METM23 keynote

Translating in acute crises – on texts, contexts, and languages

Federico M. Federici, University College London, UK

Translation, interpretation, and intercultural mediation must be considered risk reduction tools in crises, but this position is not yet universally shared. Multilingual communication is often unplanned and organized haphazardly.

From supporting displaced people on their way to a safe destination or integrating into a new society, to informing settled residents of multilingual cities of local hazards, translators help to mitigate risks. In many instances, however, emergency services and responders refer to translation as an "issue” or “barrier”. Recently, the lack of written translations and interpretation has been held responsible for perpetuating or exacerbating inequalities. In response to this problem, international organizations and local institutions are now looking at ways in which translation can build trust and improve the effectiveness of humanitarian and disaster response efforts.

It would be simplistic to state that having access to information in multiple languages through subtitled videos, leaflets, text messages, or social media posts will automatically change the behaviour of a person in danger. However, it is surely reasonable to expect that not having that information would increase the level of exposure to risks and that providing equal access to information can give a person a better chance at safety.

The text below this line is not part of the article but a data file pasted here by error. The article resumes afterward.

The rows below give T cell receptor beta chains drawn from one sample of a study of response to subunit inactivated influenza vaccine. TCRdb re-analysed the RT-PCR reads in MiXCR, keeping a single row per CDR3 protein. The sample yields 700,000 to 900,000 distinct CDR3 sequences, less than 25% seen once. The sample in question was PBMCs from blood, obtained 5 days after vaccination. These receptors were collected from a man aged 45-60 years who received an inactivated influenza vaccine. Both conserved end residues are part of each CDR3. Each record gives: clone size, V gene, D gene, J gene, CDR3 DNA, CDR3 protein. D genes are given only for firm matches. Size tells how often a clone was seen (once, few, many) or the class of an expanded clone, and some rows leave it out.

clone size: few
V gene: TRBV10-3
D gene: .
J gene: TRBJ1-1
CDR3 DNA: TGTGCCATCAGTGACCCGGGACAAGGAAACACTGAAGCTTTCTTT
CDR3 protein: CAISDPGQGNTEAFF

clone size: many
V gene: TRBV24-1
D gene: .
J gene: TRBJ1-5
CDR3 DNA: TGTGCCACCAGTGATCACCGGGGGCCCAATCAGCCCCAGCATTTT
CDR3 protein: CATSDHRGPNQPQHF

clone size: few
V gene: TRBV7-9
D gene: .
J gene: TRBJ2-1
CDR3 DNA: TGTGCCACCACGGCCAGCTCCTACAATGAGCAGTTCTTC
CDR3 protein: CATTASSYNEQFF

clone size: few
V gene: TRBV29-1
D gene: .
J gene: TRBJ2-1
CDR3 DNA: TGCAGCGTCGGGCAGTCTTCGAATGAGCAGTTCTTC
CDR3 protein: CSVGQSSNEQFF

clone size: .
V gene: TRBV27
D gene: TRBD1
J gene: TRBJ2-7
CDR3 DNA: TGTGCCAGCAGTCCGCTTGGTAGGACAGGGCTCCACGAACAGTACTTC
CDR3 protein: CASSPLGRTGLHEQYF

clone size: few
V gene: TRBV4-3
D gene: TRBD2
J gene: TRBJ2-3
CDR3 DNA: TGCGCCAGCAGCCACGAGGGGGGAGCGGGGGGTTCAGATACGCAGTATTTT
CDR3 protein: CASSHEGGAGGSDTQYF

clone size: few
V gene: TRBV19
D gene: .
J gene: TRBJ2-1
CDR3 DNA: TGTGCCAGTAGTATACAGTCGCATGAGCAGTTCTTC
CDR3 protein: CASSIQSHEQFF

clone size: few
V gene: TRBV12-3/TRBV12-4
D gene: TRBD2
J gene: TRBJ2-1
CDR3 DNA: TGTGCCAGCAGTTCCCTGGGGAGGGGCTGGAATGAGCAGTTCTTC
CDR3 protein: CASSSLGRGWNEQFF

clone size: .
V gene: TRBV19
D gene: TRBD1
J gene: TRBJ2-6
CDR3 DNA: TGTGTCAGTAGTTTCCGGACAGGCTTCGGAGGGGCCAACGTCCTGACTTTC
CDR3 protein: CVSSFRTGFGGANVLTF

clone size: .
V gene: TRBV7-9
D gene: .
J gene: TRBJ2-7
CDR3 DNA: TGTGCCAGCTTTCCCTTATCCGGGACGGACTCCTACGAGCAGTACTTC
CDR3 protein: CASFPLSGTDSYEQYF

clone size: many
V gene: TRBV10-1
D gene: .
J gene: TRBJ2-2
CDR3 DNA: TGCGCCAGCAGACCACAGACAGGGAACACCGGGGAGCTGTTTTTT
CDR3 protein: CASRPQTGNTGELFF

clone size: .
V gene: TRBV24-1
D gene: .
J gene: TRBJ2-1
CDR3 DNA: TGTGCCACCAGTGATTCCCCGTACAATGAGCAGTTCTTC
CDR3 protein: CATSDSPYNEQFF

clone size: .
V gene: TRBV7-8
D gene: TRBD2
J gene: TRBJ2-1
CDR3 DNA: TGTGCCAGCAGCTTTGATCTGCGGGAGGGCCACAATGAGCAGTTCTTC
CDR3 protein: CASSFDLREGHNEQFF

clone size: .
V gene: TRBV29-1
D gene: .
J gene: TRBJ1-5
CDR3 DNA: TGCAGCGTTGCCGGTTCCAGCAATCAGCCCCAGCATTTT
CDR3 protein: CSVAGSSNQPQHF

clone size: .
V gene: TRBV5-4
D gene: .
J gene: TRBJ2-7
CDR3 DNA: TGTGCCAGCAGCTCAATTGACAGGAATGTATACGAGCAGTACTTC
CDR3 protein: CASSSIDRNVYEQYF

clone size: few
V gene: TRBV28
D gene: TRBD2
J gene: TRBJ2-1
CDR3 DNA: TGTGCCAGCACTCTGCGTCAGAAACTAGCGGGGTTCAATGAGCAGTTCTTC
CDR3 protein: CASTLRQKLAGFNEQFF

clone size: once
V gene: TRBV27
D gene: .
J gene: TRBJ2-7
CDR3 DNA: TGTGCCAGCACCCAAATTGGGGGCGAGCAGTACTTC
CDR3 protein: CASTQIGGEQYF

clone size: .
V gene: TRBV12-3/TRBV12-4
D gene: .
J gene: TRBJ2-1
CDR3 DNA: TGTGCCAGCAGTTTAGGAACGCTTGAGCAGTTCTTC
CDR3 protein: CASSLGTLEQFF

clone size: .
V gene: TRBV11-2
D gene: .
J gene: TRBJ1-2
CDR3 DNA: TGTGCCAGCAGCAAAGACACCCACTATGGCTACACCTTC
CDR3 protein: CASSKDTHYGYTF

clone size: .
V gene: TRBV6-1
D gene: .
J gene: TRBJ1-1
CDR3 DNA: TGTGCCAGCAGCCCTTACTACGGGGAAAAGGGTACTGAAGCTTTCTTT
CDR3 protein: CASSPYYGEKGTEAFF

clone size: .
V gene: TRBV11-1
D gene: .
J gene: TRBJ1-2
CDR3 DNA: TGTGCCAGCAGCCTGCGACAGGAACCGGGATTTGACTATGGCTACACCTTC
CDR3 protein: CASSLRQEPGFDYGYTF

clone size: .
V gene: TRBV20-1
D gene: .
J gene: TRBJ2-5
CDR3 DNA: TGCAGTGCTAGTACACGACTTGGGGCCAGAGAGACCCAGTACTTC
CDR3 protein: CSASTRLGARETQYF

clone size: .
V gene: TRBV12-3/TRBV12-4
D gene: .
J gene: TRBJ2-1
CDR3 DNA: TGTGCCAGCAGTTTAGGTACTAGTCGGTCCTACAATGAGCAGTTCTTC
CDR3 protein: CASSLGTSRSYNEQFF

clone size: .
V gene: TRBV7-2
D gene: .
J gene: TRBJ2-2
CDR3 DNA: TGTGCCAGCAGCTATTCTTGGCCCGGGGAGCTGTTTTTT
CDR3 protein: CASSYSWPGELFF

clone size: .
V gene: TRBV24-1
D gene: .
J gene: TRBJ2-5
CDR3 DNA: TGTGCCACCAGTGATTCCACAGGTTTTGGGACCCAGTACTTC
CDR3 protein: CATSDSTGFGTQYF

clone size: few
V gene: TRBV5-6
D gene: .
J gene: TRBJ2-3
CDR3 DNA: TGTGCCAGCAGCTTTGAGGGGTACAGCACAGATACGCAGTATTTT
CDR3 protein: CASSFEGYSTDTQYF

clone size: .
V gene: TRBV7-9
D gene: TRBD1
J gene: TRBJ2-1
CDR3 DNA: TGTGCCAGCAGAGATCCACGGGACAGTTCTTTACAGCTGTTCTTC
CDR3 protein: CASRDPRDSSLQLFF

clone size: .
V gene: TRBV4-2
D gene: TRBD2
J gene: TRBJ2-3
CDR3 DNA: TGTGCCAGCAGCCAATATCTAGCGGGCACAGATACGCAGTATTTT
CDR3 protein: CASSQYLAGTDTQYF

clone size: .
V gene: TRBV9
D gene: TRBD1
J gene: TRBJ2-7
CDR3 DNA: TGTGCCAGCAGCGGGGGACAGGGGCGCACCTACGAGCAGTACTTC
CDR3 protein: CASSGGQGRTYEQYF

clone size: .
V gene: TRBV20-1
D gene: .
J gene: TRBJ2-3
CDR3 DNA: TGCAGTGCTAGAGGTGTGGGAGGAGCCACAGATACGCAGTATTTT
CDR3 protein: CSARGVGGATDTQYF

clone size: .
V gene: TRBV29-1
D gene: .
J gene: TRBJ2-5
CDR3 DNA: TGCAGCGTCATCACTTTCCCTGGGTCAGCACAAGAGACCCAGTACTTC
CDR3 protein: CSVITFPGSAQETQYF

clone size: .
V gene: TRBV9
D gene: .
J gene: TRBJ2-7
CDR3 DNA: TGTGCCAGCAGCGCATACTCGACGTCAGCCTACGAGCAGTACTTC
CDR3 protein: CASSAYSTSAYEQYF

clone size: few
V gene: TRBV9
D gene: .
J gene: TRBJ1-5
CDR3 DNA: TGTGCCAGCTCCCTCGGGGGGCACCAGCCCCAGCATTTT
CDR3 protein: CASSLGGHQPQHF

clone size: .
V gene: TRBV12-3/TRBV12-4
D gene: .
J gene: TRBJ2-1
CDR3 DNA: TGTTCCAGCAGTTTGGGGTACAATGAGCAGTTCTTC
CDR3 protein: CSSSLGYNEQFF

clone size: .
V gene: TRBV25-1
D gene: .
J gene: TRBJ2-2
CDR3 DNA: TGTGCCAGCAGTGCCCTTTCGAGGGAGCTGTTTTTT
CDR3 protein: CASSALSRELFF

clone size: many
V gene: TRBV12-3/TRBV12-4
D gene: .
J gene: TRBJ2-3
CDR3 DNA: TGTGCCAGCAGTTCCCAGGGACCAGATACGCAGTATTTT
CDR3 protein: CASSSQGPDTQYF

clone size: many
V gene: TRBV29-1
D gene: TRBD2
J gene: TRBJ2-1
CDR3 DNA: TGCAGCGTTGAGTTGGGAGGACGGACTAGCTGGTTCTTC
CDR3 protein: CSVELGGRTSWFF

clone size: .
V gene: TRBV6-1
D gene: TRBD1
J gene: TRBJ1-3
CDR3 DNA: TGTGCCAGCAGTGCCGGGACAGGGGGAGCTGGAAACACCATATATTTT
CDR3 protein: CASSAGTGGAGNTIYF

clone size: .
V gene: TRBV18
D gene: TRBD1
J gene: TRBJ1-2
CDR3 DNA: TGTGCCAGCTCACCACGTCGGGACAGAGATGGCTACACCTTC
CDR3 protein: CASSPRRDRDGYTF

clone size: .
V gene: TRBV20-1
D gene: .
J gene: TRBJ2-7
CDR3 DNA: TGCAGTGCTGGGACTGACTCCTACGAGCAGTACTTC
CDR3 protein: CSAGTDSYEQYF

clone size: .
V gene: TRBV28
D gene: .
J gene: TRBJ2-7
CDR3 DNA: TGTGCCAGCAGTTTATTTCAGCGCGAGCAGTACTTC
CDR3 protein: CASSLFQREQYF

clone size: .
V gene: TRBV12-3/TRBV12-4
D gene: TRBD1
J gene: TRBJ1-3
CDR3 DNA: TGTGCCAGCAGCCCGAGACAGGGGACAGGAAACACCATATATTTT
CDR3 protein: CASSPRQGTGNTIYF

In my talk, I will include a few examples of how English works as a lingua franca and a pivot language in the Mediterranean to deliver crucial information in a timely way. I will reflect on the inherent risks of this approach and present some of the types of texts that are regularly translated.
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About Federico

Federico M. Federici is Professor of Intercultural Crisis Communication at the Centre for Translation Studies, University College London, UK. From 2009 to 2014 he sat on the board of the European Master’s in Translation Network. His research on translators and interpreters as intercultural mediators and translation in crises has been published in journals like Translation Spaces and International Journal of Disaster Risk Reduction. He edited Mediating Emergencies and Conflicts (2016), Intercultural Crisis Communication (2019) (with Christophe Declercq), and Translation in Cascading Crises (2019) and Translating Crises (2022) (both with Sharon O’Brien). He has co-authored government briefs and reports on crisis communication policies and multilingual communication in the humanitarian sector.